Letter, Opinion

Beware of non-toxic mold, false equivalencies, denials of racism

Dear Editor,

This is the first time I have written a letter to a paper. There were three items in the June 3-9 edition of the Mountain Times that compelled me to write.

1) This goes first as it is the one I know the most about not because it is the most important. To the parents of students from Pomfret school:

Do not accept the comment “non-toxic “ mold. Your children’s health is at risk. The best test for mold is an “ERMI” test.

Make sure this test has been done in multiple places in the school. Ask to see the results. The companies that do this test will give you a scientific review of the findings. Make sure it is done in the areas of the school with visible mold. This test will tell you if there is toxic mold vs. “non-toxic” mold. This is the test FEMA uses after flooding events. It is the gold standard.

Do not accept air tests as a complete picture of the situation.

2) Second this is to Cindy Berman from Massachusetts who made a false comparison of her experience coming to VT as a second home owner to being a black person entering Vermont and being harassed. Locals are annoyed at the large numbers of out of state visitors coming here from high infection locations and not following our Governor’s orders. Vermont is in great shape as far as the coronavirus is concerned. All you have to do is be respectful and law abiding and we have no problem with you. We want to open up and go about our business. We do not want more infections. I cannot possibly know the experience of being a black person visiting or living in Vermont but I guarantee you it is nothing like the experience of a white woman with a second home here. There is both attitudinal racism and situational racism in Vermont (as described by the comment from Sen. Dick McCormack same issue KT). I would call it institutionalized racism. For a black person it is the color of their skin that people are attacking – it is not a response to disrespectful, callous and selfish behavior. Do you get it now?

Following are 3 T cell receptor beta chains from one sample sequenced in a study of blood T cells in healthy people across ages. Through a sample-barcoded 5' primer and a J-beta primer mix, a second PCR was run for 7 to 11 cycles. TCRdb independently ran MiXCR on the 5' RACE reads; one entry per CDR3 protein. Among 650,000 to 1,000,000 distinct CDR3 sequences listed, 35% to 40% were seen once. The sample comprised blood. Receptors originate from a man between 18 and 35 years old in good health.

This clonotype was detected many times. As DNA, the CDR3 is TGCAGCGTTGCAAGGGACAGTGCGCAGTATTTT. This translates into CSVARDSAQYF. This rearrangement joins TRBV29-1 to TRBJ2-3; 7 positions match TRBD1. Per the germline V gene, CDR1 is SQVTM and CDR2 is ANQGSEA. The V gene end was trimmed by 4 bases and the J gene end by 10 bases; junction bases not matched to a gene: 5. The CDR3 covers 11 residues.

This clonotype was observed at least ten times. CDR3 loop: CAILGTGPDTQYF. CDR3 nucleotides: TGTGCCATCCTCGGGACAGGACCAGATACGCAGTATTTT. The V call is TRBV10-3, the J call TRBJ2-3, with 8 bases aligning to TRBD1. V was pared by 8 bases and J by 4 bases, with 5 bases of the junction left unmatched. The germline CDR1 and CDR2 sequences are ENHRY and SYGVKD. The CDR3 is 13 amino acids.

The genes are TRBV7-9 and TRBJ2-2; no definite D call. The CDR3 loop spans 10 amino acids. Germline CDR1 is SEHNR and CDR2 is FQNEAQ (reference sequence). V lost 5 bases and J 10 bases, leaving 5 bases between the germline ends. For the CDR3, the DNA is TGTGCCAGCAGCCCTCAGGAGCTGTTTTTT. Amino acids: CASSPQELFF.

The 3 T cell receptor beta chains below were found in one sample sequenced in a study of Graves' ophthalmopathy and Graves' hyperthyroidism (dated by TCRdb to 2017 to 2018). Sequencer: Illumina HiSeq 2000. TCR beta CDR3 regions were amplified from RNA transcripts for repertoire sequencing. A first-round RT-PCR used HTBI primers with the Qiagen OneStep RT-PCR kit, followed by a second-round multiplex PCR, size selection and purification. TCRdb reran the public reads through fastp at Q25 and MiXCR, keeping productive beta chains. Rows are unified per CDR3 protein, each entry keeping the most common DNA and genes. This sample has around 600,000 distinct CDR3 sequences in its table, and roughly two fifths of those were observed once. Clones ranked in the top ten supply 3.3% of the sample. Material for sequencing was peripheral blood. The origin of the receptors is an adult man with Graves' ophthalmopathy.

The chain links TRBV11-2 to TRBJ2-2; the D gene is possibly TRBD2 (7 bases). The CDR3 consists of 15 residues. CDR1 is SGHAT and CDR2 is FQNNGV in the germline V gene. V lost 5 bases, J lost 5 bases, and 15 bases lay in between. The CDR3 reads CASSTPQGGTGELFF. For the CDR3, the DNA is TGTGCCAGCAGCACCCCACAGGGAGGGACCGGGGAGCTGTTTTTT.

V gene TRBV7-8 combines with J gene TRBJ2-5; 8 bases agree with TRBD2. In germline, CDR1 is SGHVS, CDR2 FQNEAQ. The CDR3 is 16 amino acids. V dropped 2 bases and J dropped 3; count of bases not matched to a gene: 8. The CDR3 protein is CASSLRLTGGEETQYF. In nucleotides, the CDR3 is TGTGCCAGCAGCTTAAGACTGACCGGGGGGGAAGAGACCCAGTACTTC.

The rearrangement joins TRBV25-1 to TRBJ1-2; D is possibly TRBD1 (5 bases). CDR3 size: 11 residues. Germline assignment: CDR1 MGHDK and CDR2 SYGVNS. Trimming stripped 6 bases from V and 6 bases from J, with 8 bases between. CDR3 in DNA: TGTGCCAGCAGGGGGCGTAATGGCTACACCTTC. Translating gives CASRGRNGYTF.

3) Third this is in response to the comments by state Sen. Dick McCormack. I hope your comments about not saying anything when you hear racist comments so as to be “nice” or having good pals who just happen to be attitudinally racist doesn’t apply to you. I know this is how many people behave but it is not right or appropriate. There is a moral imperative to speak up. It is possible, morally important and ethically correct to speak out if you hear a racist comment. It is a big deal to let that kind of speech go unchallenged. I also hope you do not have a bunch of racist friends. If someone in 2020 believes that you can judge the value of a person by the color of their skin they need to be educated and their words condemned immediately.

Thank you for your attention,
Kathy Brower, MD, Killington

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